SHIPLAP! I knew I wanted shiplap as a decor element in the house somewhere after I binged watched “Fixer Upper.” (I mean who hasn’t!) I immediately fell in love with Joanna Gaines and her decor style.  And at first sight of our stairs I knew I wanted to remove the wood paneling and lighten it up in anyway possible. When we removed the first wood panel we revealed wallpaper underneath and in my mind I figured would be a piece of cake to remove like the dining room wallpaper.

My hope was that the original shiplap from 1905 would be beneath the wallpaper.  I had this thought because when my parents had gutted their turn of the century house 10 years ago it had shiplap that was the wall structure. It was the way they built homes back in the day! I ended up being right about this; however I turned out to be wrong about how easy the wallpaper was to remove and it ended taking me three times as long!

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SHIPLAP UNDER WOOD PANELING

 

 

 

Materials Used:

Below is after the wood paneling was removed. The paneling was nailed in with penny nails so it was easy to remove in big sheets by just pulling at it with pry bar.

Outdated wallpaper uncovered under wood paneling and we removed this from original shiplap

 

 

WALLPAPER REVEALED ON SHIPLAP

 

I originally thought this wallpaper would be so easy to remove but I turned out being very wrong! The wallpaper was very old and not made like wallpaper you find today. It had a shiny finish with a thick paper backing and had mesh like seams. With my sister-in-laws helping me we scraped and peeled what we could but we weren’t making much progress as you can see below.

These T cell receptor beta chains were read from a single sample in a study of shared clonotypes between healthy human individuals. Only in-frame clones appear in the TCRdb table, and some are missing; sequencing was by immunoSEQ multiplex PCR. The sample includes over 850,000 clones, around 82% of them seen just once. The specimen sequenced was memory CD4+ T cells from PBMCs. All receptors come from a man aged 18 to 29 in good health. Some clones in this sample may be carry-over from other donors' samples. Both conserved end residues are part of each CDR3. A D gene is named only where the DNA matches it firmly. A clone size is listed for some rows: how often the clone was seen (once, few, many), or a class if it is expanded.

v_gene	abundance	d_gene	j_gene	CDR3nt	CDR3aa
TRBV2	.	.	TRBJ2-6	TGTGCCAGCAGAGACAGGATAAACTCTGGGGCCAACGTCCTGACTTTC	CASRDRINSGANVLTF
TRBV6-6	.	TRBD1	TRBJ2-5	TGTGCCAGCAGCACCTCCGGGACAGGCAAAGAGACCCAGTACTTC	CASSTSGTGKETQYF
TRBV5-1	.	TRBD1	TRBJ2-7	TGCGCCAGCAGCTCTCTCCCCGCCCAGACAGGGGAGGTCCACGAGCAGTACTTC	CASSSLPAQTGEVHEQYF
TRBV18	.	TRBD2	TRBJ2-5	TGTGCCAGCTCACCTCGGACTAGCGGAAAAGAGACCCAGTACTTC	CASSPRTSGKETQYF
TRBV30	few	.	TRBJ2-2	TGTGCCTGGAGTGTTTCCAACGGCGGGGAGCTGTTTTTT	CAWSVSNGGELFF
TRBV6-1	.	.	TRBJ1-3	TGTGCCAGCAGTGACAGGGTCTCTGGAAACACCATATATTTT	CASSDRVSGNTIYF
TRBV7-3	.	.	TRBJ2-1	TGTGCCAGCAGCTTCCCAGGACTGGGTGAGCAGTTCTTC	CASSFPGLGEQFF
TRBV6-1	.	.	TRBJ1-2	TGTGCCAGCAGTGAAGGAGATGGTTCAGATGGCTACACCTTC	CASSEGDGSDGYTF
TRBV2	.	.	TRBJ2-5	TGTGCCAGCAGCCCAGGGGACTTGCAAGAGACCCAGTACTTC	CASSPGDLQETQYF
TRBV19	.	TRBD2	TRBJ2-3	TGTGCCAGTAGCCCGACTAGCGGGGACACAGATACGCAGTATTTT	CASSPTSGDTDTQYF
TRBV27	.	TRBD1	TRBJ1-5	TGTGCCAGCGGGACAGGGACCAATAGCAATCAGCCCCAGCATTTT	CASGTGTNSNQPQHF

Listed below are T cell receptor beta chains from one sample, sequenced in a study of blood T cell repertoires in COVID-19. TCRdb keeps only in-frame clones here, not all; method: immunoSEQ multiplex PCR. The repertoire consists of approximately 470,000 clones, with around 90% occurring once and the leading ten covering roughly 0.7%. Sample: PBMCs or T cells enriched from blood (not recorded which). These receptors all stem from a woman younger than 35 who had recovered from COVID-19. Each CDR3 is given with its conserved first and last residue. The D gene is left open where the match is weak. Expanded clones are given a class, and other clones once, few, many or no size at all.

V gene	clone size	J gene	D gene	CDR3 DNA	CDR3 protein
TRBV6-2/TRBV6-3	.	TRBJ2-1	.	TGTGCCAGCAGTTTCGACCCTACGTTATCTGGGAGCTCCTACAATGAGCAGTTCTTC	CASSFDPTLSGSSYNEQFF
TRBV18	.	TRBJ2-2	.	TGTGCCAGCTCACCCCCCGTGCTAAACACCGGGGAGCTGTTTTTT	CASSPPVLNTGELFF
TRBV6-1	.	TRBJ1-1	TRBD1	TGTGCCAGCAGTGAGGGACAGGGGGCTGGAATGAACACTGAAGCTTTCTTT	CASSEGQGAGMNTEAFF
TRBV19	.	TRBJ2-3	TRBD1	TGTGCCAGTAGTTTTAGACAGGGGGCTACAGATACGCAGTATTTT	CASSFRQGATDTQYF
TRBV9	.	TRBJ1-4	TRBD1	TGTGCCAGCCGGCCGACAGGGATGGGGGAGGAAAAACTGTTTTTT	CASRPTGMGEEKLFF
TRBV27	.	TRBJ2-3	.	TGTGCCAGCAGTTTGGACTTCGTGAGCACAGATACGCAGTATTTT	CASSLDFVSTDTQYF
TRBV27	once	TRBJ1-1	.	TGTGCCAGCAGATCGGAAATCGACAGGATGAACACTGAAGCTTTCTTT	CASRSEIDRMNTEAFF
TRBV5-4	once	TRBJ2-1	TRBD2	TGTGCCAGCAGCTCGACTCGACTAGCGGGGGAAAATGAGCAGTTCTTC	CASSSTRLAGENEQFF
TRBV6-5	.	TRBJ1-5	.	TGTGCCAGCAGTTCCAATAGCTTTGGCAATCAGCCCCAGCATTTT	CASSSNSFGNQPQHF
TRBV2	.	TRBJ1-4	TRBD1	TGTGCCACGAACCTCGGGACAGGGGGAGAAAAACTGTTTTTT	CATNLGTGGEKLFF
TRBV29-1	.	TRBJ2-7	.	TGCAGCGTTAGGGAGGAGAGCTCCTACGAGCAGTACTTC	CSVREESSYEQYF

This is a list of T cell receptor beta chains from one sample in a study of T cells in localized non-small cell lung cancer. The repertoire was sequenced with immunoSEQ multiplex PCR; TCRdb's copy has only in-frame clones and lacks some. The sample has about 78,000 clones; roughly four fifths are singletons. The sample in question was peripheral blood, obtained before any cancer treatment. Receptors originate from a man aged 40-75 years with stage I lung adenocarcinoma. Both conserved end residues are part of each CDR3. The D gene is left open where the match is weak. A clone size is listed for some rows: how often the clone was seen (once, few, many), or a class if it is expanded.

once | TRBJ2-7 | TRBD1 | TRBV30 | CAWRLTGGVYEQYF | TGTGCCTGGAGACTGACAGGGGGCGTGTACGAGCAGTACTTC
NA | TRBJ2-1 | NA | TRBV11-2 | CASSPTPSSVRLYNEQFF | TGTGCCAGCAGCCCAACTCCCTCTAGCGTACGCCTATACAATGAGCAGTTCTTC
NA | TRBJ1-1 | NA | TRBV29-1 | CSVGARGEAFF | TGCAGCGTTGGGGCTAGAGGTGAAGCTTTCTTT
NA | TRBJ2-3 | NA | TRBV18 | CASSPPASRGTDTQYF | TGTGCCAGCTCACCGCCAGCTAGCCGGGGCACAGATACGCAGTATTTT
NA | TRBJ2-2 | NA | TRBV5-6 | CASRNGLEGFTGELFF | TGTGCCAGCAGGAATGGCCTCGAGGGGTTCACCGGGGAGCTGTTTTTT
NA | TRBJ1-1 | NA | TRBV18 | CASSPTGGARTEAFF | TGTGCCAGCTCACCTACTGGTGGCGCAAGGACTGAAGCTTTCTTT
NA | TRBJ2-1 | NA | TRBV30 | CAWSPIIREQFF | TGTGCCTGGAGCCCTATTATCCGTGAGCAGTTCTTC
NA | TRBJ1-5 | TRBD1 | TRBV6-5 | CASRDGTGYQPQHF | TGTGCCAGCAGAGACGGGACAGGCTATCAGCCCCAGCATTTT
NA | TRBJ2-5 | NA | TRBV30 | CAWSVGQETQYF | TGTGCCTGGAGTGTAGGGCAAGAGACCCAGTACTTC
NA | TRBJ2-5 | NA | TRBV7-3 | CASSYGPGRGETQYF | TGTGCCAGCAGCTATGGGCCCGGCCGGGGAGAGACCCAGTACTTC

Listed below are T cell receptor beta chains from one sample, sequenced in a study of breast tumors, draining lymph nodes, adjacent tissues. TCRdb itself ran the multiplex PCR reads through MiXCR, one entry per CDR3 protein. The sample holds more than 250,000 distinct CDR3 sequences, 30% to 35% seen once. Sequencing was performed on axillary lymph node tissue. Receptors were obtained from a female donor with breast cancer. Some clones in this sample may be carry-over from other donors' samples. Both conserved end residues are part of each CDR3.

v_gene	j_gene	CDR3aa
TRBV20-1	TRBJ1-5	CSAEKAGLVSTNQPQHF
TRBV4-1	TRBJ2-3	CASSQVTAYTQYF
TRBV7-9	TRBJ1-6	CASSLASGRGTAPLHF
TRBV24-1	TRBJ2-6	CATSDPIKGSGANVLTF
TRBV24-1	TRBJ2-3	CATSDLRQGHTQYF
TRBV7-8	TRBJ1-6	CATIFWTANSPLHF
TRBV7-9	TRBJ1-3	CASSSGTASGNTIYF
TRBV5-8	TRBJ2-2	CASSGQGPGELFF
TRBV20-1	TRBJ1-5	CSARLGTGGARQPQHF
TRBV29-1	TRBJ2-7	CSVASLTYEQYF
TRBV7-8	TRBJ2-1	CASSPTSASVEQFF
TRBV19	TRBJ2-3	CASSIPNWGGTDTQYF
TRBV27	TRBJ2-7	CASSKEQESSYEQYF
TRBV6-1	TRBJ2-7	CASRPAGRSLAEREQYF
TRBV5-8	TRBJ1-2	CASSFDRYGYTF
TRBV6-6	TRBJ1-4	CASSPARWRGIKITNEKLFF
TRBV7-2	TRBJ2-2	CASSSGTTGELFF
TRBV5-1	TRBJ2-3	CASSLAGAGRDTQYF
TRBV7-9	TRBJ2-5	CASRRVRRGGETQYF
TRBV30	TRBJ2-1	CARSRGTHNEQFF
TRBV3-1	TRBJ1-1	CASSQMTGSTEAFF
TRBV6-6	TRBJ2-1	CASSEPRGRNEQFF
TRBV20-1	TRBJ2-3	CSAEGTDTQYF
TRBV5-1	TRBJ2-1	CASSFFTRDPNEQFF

Learn about removing tough thicker wallpaper from shiplap

 

At this point I realized we needed to do more than just scrape with putty knives. I was also concerned about using any type of chemical or solvent to remove the wallpaper and possibly risk ruining or staining  the wood.  So I ended up doing an experiment using just water and a spray bottle.

Spraying on the water and then scraping ended up working great but it became very time consuming and this project ended up turning into my own personal Mt. Everest! There were nights I didn’t even want to look at the stairs! I think in total it took over 3 weeks of off and on work to remove all the wallpaper! I am so thankful for my hubby’s sister’s who came to help. I would not have been able to get it all done without them!

We had to get the paper backer very wet in order for it to be scraped off the wood, so I would saturate the wallpaper and let it sit 10 minutes or so and then go back and scrape.

Below is the progress:

 

 

 

 

The hardest part was reaching near the ceiling. We had to use an extension ladder and a multi position ladder and my hubby had to help with reaching to those spots I couldn’t. You will see in some of the pictures that we put drywall on the ceiling as it had previously had ceiling tiles that had a very black glue residue that I didn’t even want to try to remove.

FOUND OLD STAIR MARKS UNDER WALLPAPER

One cool part about removing the wallpaper was the paint marks we found of where the old staircase use to be. At some point the stairs were a lot steaper than they are now, we sure are glad they changed that!